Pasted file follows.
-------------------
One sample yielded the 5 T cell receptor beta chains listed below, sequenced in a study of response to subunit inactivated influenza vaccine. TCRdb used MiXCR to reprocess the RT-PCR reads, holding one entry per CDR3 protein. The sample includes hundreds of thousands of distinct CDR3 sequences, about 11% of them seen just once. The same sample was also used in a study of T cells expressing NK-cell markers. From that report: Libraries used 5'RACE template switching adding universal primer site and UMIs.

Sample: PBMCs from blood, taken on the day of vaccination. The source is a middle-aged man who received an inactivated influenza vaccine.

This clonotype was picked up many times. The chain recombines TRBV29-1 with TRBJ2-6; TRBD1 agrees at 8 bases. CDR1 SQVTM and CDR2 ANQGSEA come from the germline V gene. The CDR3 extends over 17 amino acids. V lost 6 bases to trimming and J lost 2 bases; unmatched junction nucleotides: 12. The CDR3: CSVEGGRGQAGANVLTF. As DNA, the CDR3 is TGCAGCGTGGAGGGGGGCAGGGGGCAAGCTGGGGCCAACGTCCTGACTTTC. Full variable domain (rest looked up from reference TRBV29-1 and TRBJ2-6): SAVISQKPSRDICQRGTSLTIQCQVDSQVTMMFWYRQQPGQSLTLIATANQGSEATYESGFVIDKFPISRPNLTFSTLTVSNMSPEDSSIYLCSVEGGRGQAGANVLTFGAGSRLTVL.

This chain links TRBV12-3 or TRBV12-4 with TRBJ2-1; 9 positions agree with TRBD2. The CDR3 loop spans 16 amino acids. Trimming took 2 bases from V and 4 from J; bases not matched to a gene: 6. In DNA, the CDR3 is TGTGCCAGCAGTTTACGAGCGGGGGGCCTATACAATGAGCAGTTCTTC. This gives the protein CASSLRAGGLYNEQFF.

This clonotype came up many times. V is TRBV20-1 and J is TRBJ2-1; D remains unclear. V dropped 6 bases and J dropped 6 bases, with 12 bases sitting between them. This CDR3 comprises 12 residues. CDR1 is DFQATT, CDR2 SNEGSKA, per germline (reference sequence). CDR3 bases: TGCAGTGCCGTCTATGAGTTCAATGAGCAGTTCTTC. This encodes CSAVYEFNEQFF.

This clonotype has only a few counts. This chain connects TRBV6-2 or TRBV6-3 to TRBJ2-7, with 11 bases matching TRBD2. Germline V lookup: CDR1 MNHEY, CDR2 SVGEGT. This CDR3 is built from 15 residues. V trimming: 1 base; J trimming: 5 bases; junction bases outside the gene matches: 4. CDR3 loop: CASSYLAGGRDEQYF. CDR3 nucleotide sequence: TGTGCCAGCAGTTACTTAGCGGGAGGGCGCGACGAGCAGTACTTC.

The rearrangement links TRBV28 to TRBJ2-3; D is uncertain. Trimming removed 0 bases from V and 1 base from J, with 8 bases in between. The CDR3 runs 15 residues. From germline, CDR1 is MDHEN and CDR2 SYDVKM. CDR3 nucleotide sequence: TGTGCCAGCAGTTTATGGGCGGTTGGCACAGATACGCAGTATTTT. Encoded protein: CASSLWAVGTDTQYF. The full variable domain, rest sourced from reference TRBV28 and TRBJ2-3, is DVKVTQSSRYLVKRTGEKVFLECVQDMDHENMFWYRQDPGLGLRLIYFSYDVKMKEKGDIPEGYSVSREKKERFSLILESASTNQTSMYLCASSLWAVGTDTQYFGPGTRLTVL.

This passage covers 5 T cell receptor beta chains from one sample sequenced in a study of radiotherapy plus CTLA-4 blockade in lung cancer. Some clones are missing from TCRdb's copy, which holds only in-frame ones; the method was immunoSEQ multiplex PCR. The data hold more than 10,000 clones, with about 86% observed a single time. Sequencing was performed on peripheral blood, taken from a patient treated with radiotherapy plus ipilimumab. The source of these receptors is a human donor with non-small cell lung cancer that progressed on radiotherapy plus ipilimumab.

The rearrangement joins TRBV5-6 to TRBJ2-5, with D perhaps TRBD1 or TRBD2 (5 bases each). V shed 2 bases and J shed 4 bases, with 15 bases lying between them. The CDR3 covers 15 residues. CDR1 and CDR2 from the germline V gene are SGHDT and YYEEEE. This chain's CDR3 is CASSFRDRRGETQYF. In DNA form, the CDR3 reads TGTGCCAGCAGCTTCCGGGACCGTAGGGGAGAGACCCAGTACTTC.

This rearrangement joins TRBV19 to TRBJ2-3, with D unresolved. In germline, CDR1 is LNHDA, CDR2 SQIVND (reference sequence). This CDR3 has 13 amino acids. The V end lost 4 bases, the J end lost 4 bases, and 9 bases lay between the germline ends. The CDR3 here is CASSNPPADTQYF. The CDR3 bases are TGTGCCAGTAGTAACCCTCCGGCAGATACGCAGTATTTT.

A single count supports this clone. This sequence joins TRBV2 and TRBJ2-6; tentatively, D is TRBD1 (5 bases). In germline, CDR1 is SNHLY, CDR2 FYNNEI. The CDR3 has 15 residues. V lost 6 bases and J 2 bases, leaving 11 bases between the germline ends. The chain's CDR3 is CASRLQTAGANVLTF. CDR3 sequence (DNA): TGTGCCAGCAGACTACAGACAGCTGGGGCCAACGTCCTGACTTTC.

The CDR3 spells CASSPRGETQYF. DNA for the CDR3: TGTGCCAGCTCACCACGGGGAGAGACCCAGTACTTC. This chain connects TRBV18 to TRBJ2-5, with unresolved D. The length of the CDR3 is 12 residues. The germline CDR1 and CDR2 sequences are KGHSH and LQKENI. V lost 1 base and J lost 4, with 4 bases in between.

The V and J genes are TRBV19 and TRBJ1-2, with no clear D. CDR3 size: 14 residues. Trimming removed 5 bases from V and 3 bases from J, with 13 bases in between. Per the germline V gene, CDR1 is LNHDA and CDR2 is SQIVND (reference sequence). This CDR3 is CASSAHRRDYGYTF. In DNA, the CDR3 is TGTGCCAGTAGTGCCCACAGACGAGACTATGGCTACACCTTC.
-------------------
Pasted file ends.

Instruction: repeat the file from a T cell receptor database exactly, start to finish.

One sample yielded the 5 T cell receptor beta chains listed below, sequenced in a study of response to subunit inactivated influenza vaccine. TCRdb used MiXCR to reprocess the RT-PCR reads, holding one entry per CDR3 protein. The sample includes hundreds of thousands of distinct CDR3 sequences, about 11% of them seen just once. The same sample was also used in a study of T cells expressing NK-cell markers. From that report: Libraries used 5'RACE template switching adding universal primer site and UMIs.

Sample: PBMCs from blood, taken on the day of vaccination. The source is a middle-aged man who received an inactivated influenza vaccine.

This clonotype was picked up many times. The chain recombines TRBV29-1 with TRBJ2-6; TRBD1 agrees at 8 bases. CDR1 SQVTM and CDR2 ANQGSEA come from the germline V gene. The CDR3 extends over 17 amino acids. V lost 6 bases to trimming and J lost 2 bases; unmatched junction nucleotides: 12. The CDR3: CSVEGGRGQAGANVLTF. As DNA, the CDR3 is TGCAGCGTGGAGGGGGGCAGGGGGCAAGCTGGGGCCAACGTCCTGACTTTC. Full variable domain (rest looked up from reference TRBV29-1 and TRBJ2-6): SAVISQKPSRDICQRGTSLTIQCQVDSQVTMMFWYRQQPGQSLTLIATANQGSEATYESGFVIDKFPISRPNLTFSTLTVSNMSPEDSSIYLCSVEGGRGQAGANVLTFGAGSRLTVL.

This chain links TRBV12-3 or TRBV12-4 with TRBJ2-1; 9 positions agree with TRBD2. The CDR3 loop spans 16 amino acids. Trimming took 2 bases from V and 4 from J; bases not matched to a gene: 6. In DNA, the CDR3 is TGTGCCAGCAGTTTACGAGCGGGGGGCCTATACAATGAGCAGTTCTTC. This gives the protein CASSLRAGGLYNEQFF.

This clonotype came up many times. V is TRBV20-1 and J is TRBJ2-1; D remains unclear. V dropped 6 bases and J dropped 6 bases, with 12 bases sitting between them. This CDR3 comprises 12 residues. CDR1 is DFQATT, CDR2 SNEGSKA, per germline (reference sequence). CDR3 bases: TGCAGTGCCGTCTATGAGTTCAATGAGCAGTTCTTC. This encodes CSAVYEFNEQFF.

This clonotype has only a few counts. This chain connects TRBV6-2 or TRBV6-3 to TRBJ2-7, with 11 bases matching TRBD2. Germline V lookup: CDR1 MNHEY, CDR2 SVGEGT. This CDR3 is built from 15 residues. V trimming: 1 base; J trimming: 5 bases; junction bases outside the gene matches: 4. CDR3 loop: CASSYLAGGRDEQYF. CDR3 nucleotide sequence: TGTGCCAGCAGTTACTTAGCGGGAGGGCGCGACGAGCAGTACTTC.

The rearrangement links TRBV28 to TRBJ2-3; D is uncertain. Trimming removed 0 bases from V and 1 base from J, with 8 bases in between. The CDR3 runs 15 residues. From germline, CDR1 is MDHEN and CDR2 SYDVKM. CDR3 nucleotide sequence: TGTGCCAGCAGTTTATGGGCGGTTGGCACAGATACGCAGTATTTT. Encoded protein: CASSLWAVGTDTQYF. The full variable domain, rest sourced from reference TRBV28 and TRBJ2-3, is DVKVTQSSRYLVKRTGEKVFLECVQDMDHENMFWYRQDPGLGLRLIYFSYDVKMKEKGDIPEGYSVSREKKERFSLILESASTNQTSMYLCASSLWAVGTDTQYFGPGTRLTVL.

This passage covers 5 T cell receptor beta chains from one sample sequenced in a study of radiotherapy plus CTLA-4 blockade in lung cancer. Some clones are missing from TCRdb's copy, which holds only in-frame ones; the method was immunoSEQ multiplex PCR. The data hold more than 10,000 clones, with about 86% observed a single time. Sequencing was performed on peripheral blood, taken from a patient treated with radiotherapy plus ipilimumab. The source of these receptors is a human donor with non-small cell lung cancer that progressed on radiotherapy plus ipilimumab.

The rearrangement joins TRBV5-6 to TRBJ2-5, with D perhaps TRBD1 or TRBD2 (5 bases each). V shed 2 bases and J shed 4 bases, with 15 bases lying between them. The CDR3 covers 15 residues. CDR1 and CDR2 from the germline V gene are SGHDT and YYEEEE. This chain's CDR3 is CASSFRDRRGETQYF. In DNA form, the CDR3 reads TGTGCCAGCAGCTTCCGGGACCGTAGGGGAGAGACCCAGTACTTC.

This rearrangement joins TRBV19 to TRBJ2-3, with D unresolved. In germline, CDR1 is LNHDA, CDR2 SQIVND (reference sequence). This CDR3 has 13 amino acids. The V end lost 4 bases, the J end lost 4 bases, and 9 bases lay between the germline ends. The CDR3 here is CASSNPPADTQYF. The CDR3 bases are TGTGCCAGTAGTAACCCTCCGGCAGATACGCAGTATTTT.

A single count supports this clone. This sequence joins TRBV2 and TRBJ2-6; tentatively, D is TRBD1 (5 bases). In germline, CDR1 is SNHLY, CDR2 FYNNEI. The CDR3 has 15 residues. V lost 6 bases and J 2 bases, leaving 11 bases between the germline ends. The chain's CDR3 is CASRLQTAGANVLTF. CDR3 sequence (DNA): TGTGCCAGCAGACTACAGACAGCTGGGGCCAACGTCCTGACTTTC.

The CDR3 spells CASSPRGETQYF. DNA for the CDR3: TGTGCCAGCTCACCACGGGGAGAGACCCAGTACTTC. This chain connects TRBV18 to TRBJ2-5, with unresolved D. The length of the CDR3 is 12 residues. The germline CDR1 and CDR2 sequences are KGHSH and LQKENI. V lost 1 base and J lost 4, with 4 bases in between.

The V and J genes are TRBV19 and TRBJ1-2, with no clear D. CDR3 size: 14 residues. Trimming removed 5 bases from V and 3 bases from J, with 13 bases in between. Per the germline V gene, CDR1 is LNHDA and CDR2 is SQIVND (reference sequence). This CDR3 is CASSAHRRDYGYTF. In DNA, the CDR3 is TGTGCCAGTAGTGCCCACAGACGAGACTATGGCTACACCTTC.